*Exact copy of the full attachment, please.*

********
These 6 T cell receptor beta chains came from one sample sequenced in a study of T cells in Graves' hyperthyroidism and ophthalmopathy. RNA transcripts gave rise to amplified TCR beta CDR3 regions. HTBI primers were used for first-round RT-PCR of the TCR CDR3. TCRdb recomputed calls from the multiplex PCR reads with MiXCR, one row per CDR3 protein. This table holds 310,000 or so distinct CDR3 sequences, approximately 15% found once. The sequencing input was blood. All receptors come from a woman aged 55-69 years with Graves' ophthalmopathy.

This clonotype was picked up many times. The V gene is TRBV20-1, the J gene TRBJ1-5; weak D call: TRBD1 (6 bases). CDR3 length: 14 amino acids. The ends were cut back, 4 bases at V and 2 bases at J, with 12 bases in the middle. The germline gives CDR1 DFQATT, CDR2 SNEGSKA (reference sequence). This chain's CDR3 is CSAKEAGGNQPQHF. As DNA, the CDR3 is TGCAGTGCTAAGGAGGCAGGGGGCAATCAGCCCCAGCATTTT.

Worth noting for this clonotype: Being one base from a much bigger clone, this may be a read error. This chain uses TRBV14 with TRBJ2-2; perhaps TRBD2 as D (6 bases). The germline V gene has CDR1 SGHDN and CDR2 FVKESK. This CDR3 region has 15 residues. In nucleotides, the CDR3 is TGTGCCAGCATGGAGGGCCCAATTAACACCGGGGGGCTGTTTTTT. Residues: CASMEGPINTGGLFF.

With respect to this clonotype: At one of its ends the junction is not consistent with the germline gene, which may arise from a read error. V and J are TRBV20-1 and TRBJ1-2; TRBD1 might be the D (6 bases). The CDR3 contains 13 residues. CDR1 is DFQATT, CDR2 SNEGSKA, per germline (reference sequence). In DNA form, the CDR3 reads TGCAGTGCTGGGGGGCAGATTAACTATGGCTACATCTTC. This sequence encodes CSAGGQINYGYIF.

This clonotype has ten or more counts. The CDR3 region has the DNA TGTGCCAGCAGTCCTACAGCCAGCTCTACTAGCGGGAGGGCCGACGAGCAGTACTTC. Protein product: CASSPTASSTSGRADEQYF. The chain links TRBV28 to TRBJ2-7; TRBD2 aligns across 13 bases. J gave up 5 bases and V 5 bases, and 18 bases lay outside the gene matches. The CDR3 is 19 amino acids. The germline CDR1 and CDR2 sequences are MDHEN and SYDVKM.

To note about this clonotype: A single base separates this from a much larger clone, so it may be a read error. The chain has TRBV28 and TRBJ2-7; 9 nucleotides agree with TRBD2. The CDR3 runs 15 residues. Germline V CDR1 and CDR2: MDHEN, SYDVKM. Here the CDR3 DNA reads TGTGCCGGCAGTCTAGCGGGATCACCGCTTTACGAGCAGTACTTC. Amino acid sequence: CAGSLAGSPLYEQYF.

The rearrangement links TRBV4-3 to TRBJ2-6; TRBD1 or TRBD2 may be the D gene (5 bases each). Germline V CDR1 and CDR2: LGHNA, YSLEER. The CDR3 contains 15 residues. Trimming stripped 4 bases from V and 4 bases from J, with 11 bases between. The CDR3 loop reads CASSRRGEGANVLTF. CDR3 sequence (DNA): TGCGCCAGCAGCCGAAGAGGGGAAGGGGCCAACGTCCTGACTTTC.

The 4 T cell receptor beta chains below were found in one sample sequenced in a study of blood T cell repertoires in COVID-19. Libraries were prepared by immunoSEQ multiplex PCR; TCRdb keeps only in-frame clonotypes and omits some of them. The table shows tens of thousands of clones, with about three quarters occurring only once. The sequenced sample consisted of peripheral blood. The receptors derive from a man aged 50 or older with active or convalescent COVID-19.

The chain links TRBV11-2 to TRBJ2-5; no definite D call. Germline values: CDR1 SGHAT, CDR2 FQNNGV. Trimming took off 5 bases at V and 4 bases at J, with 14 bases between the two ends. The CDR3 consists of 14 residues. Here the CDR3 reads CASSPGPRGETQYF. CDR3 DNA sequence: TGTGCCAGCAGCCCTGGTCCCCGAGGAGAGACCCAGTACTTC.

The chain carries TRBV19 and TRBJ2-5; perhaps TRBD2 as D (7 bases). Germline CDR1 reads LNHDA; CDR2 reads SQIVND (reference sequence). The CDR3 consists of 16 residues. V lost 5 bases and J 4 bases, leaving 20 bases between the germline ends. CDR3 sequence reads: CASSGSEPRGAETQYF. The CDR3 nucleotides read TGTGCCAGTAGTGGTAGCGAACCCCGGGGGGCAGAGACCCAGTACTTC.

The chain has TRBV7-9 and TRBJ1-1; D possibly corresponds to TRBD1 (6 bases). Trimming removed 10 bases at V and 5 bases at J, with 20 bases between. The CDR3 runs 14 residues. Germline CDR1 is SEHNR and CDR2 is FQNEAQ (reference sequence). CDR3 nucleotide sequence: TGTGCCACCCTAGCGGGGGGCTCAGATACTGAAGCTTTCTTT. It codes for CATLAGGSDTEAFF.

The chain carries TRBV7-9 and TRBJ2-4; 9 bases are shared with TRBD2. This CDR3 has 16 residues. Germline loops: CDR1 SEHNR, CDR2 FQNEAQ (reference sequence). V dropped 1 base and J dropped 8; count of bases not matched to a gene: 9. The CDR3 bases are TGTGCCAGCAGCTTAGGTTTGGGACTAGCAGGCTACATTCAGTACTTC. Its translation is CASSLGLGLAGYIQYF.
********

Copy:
These 6 T cell receptor beta chains came from one sample sequenced in a study of T cells in Graves' hyperthyroidism and ophthalmopathy. RNA transcripts gave rise to amplified TCR beta CDR3 regions. HTBI primers were used for first-round RT-PCR of the TCR CDR3. TCRdb recomputed calls from the multiplex PCR reads with MiXCR, one row per CDR3 protein. This table holds 310,000 or so distinct CDR3 sequences, approximately 15% found once. The sequencing input was blood. All receptors come from a woman aged 55-69 years with Graves' ophthalmopathy.

This clonotype was picked up many times. The V gene is TRBV20-1, the J gene TRBJ1-5; weak D call: TRBD1 (6 bases). CDR3 length: 14 amino acids. The ends were cut back, 4 bases at V and 2 bases at J, with 12 bases in the middle. The germline gives CDR1 DFQATT, CDR2 SNEGSKA (reference sequence). This chain's CDR3 is CSAKEAGGNQPQHF. As DNA, the CDR3 is TGCAGTGCTAAGGAGGCAGGGGGCAATCAGCCCCAGCATTTT.

Worth noting for this clonotype: Being one base from a much bigger clone, this may be a read error. This chain uses TRBV14 with TRBJ2-2; perhaps TRBD2 as D (6 bases). The germline V gene has CDR1 SGHDN and CDR2 FVKESK. This CDR3 region has 15 residues. In nucleotides, the CDR3 is TGTGCCAGCATGGAGGGCCCAATTAACACCGGGGGGCTGTTTTTT. Residues: CASMEGPINTGGLFF.

With respect to this clonotype: At one of its ends the junction is not consistent with the germline gene, which may arise from a read error. V and J are TRBV20-1 and TRBJ1-2; TRBD1 might be the D (6 bases). The CDR3 contains 13 residues. CDR1 is DFQATT, CDR2 SNEGSKA, per germline (reference sequence). In DNA form, the CDR3 reads TGCAGTGCTGGGGGGCAGATTAACTATGGCTACATCTTC. This sequence encodes CSAGGQINYGYIF.

This clonotype has ten or more counts. The CDR3 region has the DNA TGTGCCAGCAGTCCTACAGCCAGCTCTACTAGCGGGAGGGCCGACGAGCAGTACTTC. Protein product: CASSPTASSTSGRADEQYF. The chain links TRBV28 to TRBJ2-7; TRBD2 aligns across 13 bases. J gave up 5 bases and V 5 bases, and 18 bases lay outside the gene matches. The CDR3 is 19 amino acids. The germline CDR1 and CDR2 sequences are MDHEN and SYDVKM.

To note about this clonotype: A single base separates this from a much larger clone, so it may be a read error. The chain has TRBV28 and TRBJ2-7; 9 nucleotides agree with TRBD2. The CDR3 runs 15 residues. Germline V CDR1 and CDR2: MDHEN, SYDVKM. Here the CDR3 DNA reads TGTGCCGGCAGTCTAGCGGGATCACCGCTTTACGAGCAGTACTTC. Amino acid sequence: CAGSLAGSPLYEQYF.

The rearrangement links TRBV4-3 to TRBJ2-6; TRBD1 or TRBD2 may be the D gene (5 bases each). Germline V CDR1 and CDR2: LGHNA, YSLEER. The CDR3 contains 15 residues. Trimming stripped 4 bases from V and 4 bases from J, with 11 bases between. The CDR3 loop reads CASSRRGEGANVLTF. CDR3 sequence (DNA): TGCGCCAGCAGCCGAAGAGGGGAAGGGGCCAACGTCCTGACTTTC.

The 4 T cell receptor beta chains below were found in one sample sequenced in a study of blood T cell repertoires in COVID-19. Libraries were prepared by immunoSEQ multiplex PCR; TCRdb keeps only in-frame clonotypes and omits some of them. The table shows tens of thousands of clones, with about three quarters occurring only once. The sequenced sample consisted of peripheral blood. The receptors derive from a man aged 50 or older with active or convalescent COVID-19.

The chain links TRBV11-2 to TRBJ2-5; no definite D call. Germline values: CDR1 SGHAT, CDR2 FQNNGV. Trimming took off 5 bases at V and 4 bases at J, with 14 bases between the two ends. The CDR3 consists of 14 residues. Here the CDR3 reads CASSPGPRGETQYF. CDR3 DNA sequence: TGTGCCAGCAGCCCTGGTCCCCGAGGAGAGACCCAGTACTTC.

The chain carries TRBV19 and TRBJ2-5; perhaps TRBD2 as D (7 bases). Germline CDR1 reads LNHDA; CDR2 reads SQIVND (reference sequence). The CDR3 consists of 16 residues. V lost 5 bases and J 4 bases, leaving 20 bases between the germline ends. CDR3 sequence reads: CASSGSEPRGAETQYF. The CDR3 nucleotides read TGTGCCAGTAGTGGTAGCGAACCCCGGGGGGCAGAGACCCAGTACTTC.

The chain has TRBV7-9 and TRBJ1-1; D possibly corresponds to TRBD1 (6 bases). Trimming removed 10 bases at V and 5 bases at J, with 20 bases between. The CDR3 runs 14 residues. Germline CDR1 is SEHNR and CDR2 is FQNEAQ (reference sequence). CDR3 nucleotide sequence: TGTGCCACCCTAGCGGGGGGCTCAGATACTGAAGCTTTCTTT. It codes for CATLAGGSDTEAFF.

The chain carries TRBV7-9 and TRBJ2-4; 9 bases are shared with TRBD2. This CDR3 has 16 residues. Germline loops: CDR1 SEHNR, CDR2 FQNEAQ (reference sequence). V dropped 1 base and J dropped 8; count of bases not matched to a gene: 9. The CDR3 bases are TGTGCCAGCAGCTTAGGTTTGGGACTAGCAGGCTACATTCAGTACTTC. Its translation is CASSLGLGLAGYIQYF.